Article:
Nanavati spent 3 years in prison. Prem’s sister Mamie Ahuja was persuaded to forgive Nanavati. She gave her assent for his pardon in writing. Vijaya Lakshmi Pandit, then governor of Maharashtra, pardoned Nanavati.
Activity: Conflict evaluation
When: during the session
How: as per trainer’s instructions, answer the following questions
YOUR OPINION ABOUT SOMEONE WITH WHOM YOU HAVE A CONFLICT
IS THAT ANNOYING YOU?
WHAT IS THE BASE OF YOUR OPINION?
POINT OUT:WHAT MAKES YOU THINK SO CERTAIN ABOUT THAT OPINION?
POINT OUT: WHAT ARE NOT SO CERTAIN ABOUT THAT OPINION?
HOW DOES THIS OPINION IMPACT YOUR RELATIONSHIP WITH THIS PERSON?
WHAT KIND OF ACTIONS CAN DISABUSE YOUR CURRENT OPINION?
WHAT OPINION DO YOU HAVE ON YOURSELVES ABOUT THE RELATIONSHIP WITH THAT PERSON?
HOW HELPFUL IS YOUR OPINION IN YOUR DECISION MAKING?
IF YOU DON’T HAVE THIS PARTICULAR OPINION ABOUT THAT PERSON, IMAGINE HOW YOUR RELATIONSHIP WILL BE?
Activity: My conflict resolution strategy
When: during session
How: as per the instructions from the trainer, answer the following questions:
Do you have a conflict with someone? It can be a recent conflict or a conflict that was started long back. Explain that conflict here:
What are you going to do to resolve this conflict? Make a specific and time-bound plan.
Help!!! Try to resolve conflicts in the following situations
1) Your friend approached you for help at work but you were unable to solve it due to a tight schedule. This led to tension between you two. Now you need his help. What will you do?
a) Ignore him and do your work.
b) Don’t help at any time in future either.
c) Go and talk to him about the last time why you weren’t available to help.
d) Lodge a complaint to the boss.
2) You are made school captain for which your friend was also trying. Now things have turned very awkward between you. What will you do?
a) Ignore him as you are the school captain now.
b) Make new friends.
c) Approach him and say that things are awkward but let’s try to make it normal.
d) Give up your position for him.
3) Your girlfriend/boyfriend is in the delusion that you are double dating. What measure will you take?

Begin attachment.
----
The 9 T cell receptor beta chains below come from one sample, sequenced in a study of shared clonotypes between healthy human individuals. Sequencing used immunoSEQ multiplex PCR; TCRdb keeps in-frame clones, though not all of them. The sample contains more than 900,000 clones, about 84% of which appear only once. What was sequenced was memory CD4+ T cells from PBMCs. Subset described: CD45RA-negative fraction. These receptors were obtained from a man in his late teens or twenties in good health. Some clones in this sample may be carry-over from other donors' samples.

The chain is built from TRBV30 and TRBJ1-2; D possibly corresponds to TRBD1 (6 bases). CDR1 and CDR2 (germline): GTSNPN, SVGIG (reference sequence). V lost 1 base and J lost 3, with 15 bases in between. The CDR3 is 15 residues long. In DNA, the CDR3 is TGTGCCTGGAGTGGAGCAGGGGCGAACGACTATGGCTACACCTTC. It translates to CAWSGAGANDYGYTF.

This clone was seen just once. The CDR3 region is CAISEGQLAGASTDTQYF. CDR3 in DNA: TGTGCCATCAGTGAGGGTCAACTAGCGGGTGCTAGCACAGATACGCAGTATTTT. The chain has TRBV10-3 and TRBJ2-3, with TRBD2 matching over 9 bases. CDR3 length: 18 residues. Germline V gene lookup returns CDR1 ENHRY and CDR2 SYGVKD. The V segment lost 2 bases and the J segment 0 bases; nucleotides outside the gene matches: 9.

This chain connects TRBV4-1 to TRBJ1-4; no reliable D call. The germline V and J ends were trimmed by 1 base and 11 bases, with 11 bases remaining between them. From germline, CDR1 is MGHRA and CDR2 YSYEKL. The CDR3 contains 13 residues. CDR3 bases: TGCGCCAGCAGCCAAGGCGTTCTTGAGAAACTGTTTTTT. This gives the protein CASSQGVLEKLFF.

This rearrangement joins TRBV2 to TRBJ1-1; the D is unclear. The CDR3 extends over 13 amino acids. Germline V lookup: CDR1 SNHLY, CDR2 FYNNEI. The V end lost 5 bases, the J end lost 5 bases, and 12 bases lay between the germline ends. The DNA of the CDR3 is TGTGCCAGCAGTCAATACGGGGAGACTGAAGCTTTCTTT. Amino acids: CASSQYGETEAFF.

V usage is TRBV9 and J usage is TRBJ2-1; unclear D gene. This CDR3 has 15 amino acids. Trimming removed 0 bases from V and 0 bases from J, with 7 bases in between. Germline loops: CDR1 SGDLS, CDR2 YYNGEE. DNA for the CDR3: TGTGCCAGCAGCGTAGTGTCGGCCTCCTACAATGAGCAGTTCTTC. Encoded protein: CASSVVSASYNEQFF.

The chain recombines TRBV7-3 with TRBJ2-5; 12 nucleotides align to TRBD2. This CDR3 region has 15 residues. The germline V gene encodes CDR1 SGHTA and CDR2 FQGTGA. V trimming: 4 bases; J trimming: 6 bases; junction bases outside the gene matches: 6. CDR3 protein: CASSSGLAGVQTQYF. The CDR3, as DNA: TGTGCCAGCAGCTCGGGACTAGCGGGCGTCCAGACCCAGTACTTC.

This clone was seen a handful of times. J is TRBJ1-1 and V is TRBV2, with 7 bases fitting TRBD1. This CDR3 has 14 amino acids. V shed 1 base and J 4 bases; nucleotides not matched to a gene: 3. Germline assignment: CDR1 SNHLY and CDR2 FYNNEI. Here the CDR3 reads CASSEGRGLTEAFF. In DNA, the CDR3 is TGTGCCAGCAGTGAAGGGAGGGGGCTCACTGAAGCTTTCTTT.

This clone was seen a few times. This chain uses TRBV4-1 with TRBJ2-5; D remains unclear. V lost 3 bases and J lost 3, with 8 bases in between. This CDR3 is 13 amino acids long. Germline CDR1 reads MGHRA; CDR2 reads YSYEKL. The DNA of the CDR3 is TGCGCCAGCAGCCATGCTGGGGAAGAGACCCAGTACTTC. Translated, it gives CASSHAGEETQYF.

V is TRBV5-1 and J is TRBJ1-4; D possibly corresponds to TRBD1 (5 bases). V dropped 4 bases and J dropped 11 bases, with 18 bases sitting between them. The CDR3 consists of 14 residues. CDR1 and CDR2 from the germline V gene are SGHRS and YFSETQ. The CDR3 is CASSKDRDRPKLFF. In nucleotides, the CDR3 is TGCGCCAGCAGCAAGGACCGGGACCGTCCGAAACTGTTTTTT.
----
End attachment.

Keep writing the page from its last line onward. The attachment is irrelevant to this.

a) Ask him/her to stay in their dreams
b) Ask them why they think so.
c) Find a new partner
d) Walk out of the relationship.
4) You are preparing for government exams but you demotivate yourself by overthinking. What will you do?
b) Change your goal
c) Do something else to divert your mind
d) Stay demotivated
5) You are leading a team but the team members are not in good books with each other. How will you solve the problem?
a) Ignore, as you don’t own them.
b) Have regular team and personal meetings to know their thinking.
c) Be strict and ask them to work together.
d) Make a new team.
1) C (here you know the reason that has annoyed your friend. Tell him your situation so that he can understand. Maybe you can promise him to help in future to build a sense of trust.)
2) C (in awkward situations between any two people. It is always best to speak your heart out)
3) B (To avoid conflict one of the most followed steps is to know the origin/source of conflict. Ask them why they think so and justify it if you are innocent).
4) A (This is a scenario of self conflict, where we aspire for something but our thoughts let us down. Option B can be a solution but remember it is only for the temporary basis. Meditation will permanently help to avoid overthinking).
5) B (Ignorance or forceful strict actions will certainly ruin the team. make sure you hold regular team & personal meetings maybe supported with some activities to dethrone team conflicts)
Note: Conflicts are an integral part of life. You can’t avoid or divert them. Everyone has to face it but your approach will define whether you’ll succeed or not. Most of the time your conflicts can be resolved with peaceful talks and steps suitable for the situation.